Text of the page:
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Keeping up the fight against HIV and using the lessons to tackle other threats

Danny Buckland interviews Gilead’s Mike Elliott

Mike Elliott

The hard-earned lessons and multiple setbacks that characterised the fight to control HIV could provide a template for tackling the fast-advancing public health danger of NASH (non- alcoholic steatohepatitis) fatty liver disease.

The inflammation and cell damage condition, which can lead to cirrhosis and cancer, is projected to continue rising alongside diabetes rates, yet it is only on the doorstep of recognition. The parallels with the early days of HIV are evident: limited public awareness, threadbare policy, accelerating scientific research but no approved medicines.

Gilead, which has suffered two recent NASH therapy trial knock-backs, believes medical and scientific advances need to be welded to comprehensive patient engagement to engineer effective responses to what is being labelled as the next public health crisis – NASH now outstrips alcohol as the most prevalent cause of liver transplants in the United States.

It is an approach the company forged in the heat of the 30-year fight for the HIV community and which remains at the core of its efforts for improved treatments and access.

“How we approach this is important. The payers and healthcare systems need to work together on this because hospital managers or healthcare system directors are not seeing fatty liver disease on their big budget spreadsheets,” said Mike Elliott (pictured above), Vice President of Medical Affairs for Europe, Middle East & Australasia for Gilead Sciences.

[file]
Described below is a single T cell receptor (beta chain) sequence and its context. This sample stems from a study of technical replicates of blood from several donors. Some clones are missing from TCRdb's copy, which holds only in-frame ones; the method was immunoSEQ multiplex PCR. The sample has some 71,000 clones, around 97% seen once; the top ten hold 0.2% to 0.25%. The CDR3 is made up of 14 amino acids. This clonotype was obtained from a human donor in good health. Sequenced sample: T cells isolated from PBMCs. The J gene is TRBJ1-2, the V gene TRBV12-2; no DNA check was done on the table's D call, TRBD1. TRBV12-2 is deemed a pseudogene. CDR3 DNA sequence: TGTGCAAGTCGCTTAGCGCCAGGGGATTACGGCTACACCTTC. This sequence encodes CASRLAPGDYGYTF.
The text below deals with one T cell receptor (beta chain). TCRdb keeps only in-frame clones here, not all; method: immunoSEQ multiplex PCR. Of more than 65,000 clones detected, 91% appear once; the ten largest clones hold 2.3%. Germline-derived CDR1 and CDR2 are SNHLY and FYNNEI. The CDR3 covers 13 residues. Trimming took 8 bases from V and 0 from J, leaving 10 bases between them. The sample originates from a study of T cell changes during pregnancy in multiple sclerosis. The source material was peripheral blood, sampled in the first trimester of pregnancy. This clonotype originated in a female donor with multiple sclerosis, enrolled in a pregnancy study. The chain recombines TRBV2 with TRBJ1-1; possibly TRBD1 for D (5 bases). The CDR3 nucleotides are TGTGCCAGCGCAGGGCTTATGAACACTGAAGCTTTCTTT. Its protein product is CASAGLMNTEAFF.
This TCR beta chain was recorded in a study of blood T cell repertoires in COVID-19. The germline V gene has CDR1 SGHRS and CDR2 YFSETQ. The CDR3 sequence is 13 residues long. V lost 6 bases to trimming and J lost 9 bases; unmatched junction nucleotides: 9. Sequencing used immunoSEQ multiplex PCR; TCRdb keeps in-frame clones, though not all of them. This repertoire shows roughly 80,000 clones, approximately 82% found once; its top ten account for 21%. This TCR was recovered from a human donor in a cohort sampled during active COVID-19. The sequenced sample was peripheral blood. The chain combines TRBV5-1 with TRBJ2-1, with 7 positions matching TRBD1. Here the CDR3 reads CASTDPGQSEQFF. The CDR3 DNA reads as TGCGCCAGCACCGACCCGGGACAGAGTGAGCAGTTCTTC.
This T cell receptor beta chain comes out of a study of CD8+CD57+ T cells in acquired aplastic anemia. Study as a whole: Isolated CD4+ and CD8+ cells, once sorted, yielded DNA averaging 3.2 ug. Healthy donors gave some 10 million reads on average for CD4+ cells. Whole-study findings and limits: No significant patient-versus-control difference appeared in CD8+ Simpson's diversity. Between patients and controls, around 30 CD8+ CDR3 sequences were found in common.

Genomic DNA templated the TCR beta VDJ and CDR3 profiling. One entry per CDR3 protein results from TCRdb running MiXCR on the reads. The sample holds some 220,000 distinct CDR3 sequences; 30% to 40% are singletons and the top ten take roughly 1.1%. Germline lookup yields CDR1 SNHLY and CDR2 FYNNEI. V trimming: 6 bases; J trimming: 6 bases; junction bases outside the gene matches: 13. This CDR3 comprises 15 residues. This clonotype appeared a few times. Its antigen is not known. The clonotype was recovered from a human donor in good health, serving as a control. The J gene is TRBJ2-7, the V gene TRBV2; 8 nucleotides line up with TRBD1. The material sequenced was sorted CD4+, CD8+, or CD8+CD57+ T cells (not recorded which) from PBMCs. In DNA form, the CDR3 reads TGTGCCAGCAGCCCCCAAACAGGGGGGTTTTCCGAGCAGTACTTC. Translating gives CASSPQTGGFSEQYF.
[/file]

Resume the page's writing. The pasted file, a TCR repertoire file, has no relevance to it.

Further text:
“It’s not viewed as a major problem yet but, if you dig deeper, you can see it emerging so there is a whole education and understanding piece to be done about its impact. It’s time to examine and discuss the data and decide which routes to take.”

Emerging clarity

NASH is a tough area. Although the mechanisms are complex, with inflammation, fat deposition and fibrosis caused by different metabolic pathways, we understand them and broadly know what sort of medicines to use. The data is still evolving but, as obesity grows, fatty liver disease is becoming more common and a more common cause of liver cirrhosis and transplant.

“I think more clarity will emerge over the next year and we will find one or two good targets. But we have barely started to understand the impact and cost that health systems will face.”

Gilead is funding eight to ten global projects under the NASH Models of Care Program that aims to develop multi-disciplinary pathways to screening, identifying and treating high-risk NASH patients. The strategy echoes its HIV heritage and continuing practice of working closely with patient groups in all aspects of drug development.

“A strong connection between science and society is vital and success is based on partnerships,” added Mr Elliott. “There are standard elements around any condition – the hospitals, the researchers, the pharma companies, the healthcare system – and results are always better when they work together. We found that in HIV and hep B; the countries that brought these elements together well achieved the best results for patients.

“Increasingly, we are involving patients very early on. The old model of pharma companies and regulators designing the trials and providing solutions to the patients right at the end has been largely reversed. We consult early on about their experience and get much better ideas by talking to the patients. They, in turn, recognise that they may not be able to have the medicine they specifically want but, if they have input into the key factors, we will end up with a much better final piece.”